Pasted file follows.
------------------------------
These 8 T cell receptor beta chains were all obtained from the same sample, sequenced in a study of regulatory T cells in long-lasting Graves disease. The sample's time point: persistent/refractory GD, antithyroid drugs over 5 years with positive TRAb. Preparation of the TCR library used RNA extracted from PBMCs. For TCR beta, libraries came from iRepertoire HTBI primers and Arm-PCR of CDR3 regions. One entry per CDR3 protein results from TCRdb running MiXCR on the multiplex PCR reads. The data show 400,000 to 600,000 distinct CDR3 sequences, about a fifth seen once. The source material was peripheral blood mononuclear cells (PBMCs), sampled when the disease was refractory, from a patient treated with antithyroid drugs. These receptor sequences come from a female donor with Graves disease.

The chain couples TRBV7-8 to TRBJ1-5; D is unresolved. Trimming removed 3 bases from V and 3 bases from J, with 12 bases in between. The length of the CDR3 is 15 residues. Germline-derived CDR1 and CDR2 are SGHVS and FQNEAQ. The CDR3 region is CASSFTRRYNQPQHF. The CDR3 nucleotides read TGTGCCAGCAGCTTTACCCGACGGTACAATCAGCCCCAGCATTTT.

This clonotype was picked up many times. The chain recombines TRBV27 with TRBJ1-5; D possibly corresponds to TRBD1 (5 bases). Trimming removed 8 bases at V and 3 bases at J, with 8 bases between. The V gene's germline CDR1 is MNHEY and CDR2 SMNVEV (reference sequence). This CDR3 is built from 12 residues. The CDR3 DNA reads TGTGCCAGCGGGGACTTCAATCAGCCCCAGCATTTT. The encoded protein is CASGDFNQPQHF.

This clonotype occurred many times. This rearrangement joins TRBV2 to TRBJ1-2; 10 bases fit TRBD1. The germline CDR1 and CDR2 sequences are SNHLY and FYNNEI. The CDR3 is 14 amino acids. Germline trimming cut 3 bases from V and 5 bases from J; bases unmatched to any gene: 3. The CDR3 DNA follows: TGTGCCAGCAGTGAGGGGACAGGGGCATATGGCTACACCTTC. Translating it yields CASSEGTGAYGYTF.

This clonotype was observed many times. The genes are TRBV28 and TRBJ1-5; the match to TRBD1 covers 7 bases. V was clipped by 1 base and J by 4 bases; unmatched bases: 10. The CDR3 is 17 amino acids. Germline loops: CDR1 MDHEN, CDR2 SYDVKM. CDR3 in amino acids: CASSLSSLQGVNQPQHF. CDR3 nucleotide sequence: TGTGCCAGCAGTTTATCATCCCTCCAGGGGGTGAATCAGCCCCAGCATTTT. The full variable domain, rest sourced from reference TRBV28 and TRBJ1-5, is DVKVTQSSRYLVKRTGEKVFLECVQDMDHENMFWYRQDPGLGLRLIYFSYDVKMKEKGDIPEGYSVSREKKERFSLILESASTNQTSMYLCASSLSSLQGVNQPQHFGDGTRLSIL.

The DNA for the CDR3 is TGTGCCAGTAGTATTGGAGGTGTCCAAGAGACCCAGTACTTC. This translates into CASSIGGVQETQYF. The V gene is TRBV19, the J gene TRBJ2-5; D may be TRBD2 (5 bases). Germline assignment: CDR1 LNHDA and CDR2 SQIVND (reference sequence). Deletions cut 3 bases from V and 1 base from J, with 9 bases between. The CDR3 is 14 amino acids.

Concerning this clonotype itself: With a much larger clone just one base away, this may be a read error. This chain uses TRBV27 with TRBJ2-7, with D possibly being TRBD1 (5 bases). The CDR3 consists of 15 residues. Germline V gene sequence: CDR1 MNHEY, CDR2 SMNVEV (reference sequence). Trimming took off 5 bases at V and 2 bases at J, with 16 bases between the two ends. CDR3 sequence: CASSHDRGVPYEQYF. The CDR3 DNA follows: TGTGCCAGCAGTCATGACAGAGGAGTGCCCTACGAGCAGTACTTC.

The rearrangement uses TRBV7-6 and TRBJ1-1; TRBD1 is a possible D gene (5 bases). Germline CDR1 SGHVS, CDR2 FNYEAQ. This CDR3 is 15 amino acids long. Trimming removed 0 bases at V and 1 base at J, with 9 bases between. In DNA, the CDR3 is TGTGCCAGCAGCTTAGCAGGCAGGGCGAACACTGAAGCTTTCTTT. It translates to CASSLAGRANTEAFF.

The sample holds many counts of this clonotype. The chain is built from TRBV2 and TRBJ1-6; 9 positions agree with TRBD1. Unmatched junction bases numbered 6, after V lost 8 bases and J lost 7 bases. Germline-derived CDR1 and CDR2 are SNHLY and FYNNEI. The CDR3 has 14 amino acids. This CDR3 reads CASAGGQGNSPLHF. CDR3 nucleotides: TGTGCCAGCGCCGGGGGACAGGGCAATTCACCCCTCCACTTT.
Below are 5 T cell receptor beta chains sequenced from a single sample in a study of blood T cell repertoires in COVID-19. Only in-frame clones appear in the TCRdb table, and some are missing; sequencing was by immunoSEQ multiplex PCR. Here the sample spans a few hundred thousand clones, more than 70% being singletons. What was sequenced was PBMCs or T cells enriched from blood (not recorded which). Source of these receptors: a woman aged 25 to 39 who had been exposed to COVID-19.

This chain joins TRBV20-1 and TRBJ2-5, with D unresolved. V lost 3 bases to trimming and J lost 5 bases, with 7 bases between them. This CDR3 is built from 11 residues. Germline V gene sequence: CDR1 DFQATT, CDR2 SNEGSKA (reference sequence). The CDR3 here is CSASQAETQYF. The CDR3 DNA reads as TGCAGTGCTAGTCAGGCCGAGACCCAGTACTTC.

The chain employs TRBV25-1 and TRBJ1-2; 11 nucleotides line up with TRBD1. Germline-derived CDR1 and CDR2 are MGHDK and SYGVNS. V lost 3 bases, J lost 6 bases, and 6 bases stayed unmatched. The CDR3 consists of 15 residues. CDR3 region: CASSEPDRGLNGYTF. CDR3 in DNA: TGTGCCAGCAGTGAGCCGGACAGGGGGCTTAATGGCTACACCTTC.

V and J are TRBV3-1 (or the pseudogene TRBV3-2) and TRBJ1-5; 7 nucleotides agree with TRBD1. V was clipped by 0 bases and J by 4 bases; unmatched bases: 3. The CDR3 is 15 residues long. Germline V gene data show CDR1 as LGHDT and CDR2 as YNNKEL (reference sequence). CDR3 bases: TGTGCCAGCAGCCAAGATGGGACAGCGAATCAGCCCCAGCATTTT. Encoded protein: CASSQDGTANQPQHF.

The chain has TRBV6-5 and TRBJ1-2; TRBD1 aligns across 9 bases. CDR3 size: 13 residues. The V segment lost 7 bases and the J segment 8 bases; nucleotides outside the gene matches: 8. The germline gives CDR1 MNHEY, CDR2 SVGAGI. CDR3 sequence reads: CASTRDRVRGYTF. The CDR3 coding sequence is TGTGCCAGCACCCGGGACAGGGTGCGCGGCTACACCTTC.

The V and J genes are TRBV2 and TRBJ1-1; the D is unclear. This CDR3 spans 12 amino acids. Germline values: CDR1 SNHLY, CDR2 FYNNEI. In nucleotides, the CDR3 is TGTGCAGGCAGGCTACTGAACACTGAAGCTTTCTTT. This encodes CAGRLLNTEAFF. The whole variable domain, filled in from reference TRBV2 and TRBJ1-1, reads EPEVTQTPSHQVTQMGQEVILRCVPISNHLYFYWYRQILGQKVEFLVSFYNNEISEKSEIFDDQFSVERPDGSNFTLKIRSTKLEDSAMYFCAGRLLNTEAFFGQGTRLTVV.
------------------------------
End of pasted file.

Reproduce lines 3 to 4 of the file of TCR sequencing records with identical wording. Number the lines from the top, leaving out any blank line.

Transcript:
This clonotype was picked up many times. The chain recombines TRBV27 with TRBJ1-5; D possibly corresponds to TRBD1 (5 bases). Trimming removed 8 bases at V and 3 bases at J, with 8 bases between. The V gene's germline CDR1 is MNHEY and CDR2 SMNVEV (reference sequence). This CDR3 is built from 12 residues. The CDR3 DNA reads TGTGCCAGCGGGGACTTCAATCAGCCCCAGCATTTT. The encoded protein is CASGDFNQPQHF.

This clonotype occurred many times. This rearrangement joins TRBV2 to TRBJ1-2; 10 bases fit TRBD1. The germline CDR1 and CDR2 sequences are SNHLY and FYNNEI. The CDR3 is 14 amino acids. Germline trimming cut 3 bases from V and 5 bases from J; bases unmatched to any gene: 3. The CDR3 DNA follows: TGTGCCAGCAGTGAGGGGACAGGGGCATATGGCTACACCTTC. Translating it yields CASSEGTGAYGYTF.